Government agencies are scrambling to find a solution for ongoing interference that could prevent a maritime vessel in distress from calling for help.
Weather alerts from the National Oceanic and Atmospheric Administration are bleeding into the maritime search-and-rescue channel used by the U.S. Coast Guard, disrupting and possibly blocking distress calls from maritime vessels, reports the Wall Street Journal.
The issue was identified last July, after a Coast Guard official concerned about an approaching squall line asked the National Weather Service to stop issuing tornado warnings because they were interrupting chatter on Channel 16, the international maritime distress frequency. The Weather Service, concerned about tornadoes in neighboring New Jersey, declined.
The affected area includes New York Harbor and parts of the Long Island Sound, which are heavily frequented by pleasure boats in the warmer months. Commercial fishermen also work in the area year-round.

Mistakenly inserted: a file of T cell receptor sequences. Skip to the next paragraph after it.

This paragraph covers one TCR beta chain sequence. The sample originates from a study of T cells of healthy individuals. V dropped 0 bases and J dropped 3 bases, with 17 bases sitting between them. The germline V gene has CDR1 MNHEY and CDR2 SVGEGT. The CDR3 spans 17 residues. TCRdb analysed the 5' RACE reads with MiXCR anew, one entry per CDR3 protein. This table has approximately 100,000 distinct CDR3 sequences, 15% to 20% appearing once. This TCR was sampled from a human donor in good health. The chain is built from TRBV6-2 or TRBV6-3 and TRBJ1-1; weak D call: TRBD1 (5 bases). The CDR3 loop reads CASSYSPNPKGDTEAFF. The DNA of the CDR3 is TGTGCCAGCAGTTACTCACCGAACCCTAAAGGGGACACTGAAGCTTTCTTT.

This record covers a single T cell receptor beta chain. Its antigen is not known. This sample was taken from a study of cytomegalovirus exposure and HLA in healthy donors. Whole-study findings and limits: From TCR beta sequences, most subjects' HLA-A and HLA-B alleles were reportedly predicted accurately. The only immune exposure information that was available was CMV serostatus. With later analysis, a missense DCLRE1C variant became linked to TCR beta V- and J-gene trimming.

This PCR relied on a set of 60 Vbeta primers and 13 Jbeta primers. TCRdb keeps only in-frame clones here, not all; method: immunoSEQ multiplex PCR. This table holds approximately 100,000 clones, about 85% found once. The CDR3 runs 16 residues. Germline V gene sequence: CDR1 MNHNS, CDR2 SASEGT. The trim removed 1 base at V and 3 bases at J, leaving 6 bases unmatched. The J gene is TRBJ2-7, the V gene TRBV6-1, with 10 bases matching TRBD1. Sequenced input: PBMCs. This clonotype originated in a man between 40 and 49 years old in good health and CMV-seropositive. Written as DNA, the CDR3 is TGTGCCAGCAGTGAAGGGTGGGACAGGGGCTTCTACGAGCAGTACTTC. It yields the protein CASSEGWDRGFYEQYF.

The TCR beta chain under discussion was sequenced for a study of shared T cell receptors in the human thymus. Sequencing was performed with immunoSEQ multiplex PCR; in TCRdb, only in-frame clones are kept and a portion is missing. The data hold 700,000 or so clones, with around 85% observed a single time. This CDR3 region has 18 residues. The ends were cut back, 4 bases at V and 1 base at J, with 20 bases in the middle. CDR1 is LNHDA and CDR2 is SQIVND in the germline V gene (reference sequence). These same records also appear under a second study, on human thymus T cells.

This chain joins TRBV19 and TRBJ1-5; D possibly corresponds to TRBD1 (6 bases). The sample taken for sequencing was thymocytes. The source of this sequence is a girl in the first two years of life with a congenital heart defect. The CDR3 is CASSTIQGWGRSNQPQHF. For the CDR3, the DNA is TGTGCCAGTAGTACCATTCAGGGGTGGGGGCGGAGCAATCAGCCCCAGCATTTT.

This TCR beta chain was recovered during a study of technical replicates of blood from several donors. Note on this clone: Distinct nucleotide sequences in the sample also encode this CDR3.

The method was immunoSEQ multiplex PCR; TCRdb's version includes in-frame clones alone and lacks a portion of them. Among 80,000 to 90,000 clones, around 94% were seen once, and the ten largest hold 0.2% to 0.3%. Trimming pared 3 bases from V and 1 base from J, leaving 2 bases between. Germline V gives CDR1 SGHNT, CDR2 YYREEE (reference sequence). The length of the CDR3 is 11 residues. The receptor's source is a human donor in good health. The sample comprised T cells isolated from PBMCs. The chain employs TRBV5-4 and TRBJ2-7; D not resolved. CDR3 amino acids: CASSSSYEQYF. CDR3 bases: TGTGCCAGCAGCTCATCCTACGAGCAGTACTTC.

The ongoing interference forces both agencies to make decisions regarding which emergency channel— the National Weather Service radio or maritime Channel 16—deserves priority in dangerous conditions.
“It puts two agencies with similar missions in a very difficult situation,” Ross Dickman, meteorologist-in-charge at the National Weather Service in New York, said.
“Our mission is the protection of lives and property. When you’ve got a situation such as a severe thunderstorm squall line going through the area, if we have to turn our transmitter off, we’re not meeting that mission. If we do turn it on it goes against their mission of search and rescue.”
In an effort to minimize the interference, the New York City weather radio, instead of operating continuously as it has done in the past, is used only to issue “short-fuse” alerts about life-threatening phenomenon such as tornadoes, severe storms or flash floods. Coast Guard officials have also developed a “workaround”—to monitor Channel 16 and notify the Weather Service as soon as the emergency alerts begin to bleed into the emergency maritime channel so that the weather agency can disable the transmitters.
The Weather Service is hoping a plan to move its antenna from atop the MetLife building in midtown Manhattan will yield a more permanent solution. The process is expected to take up to six months.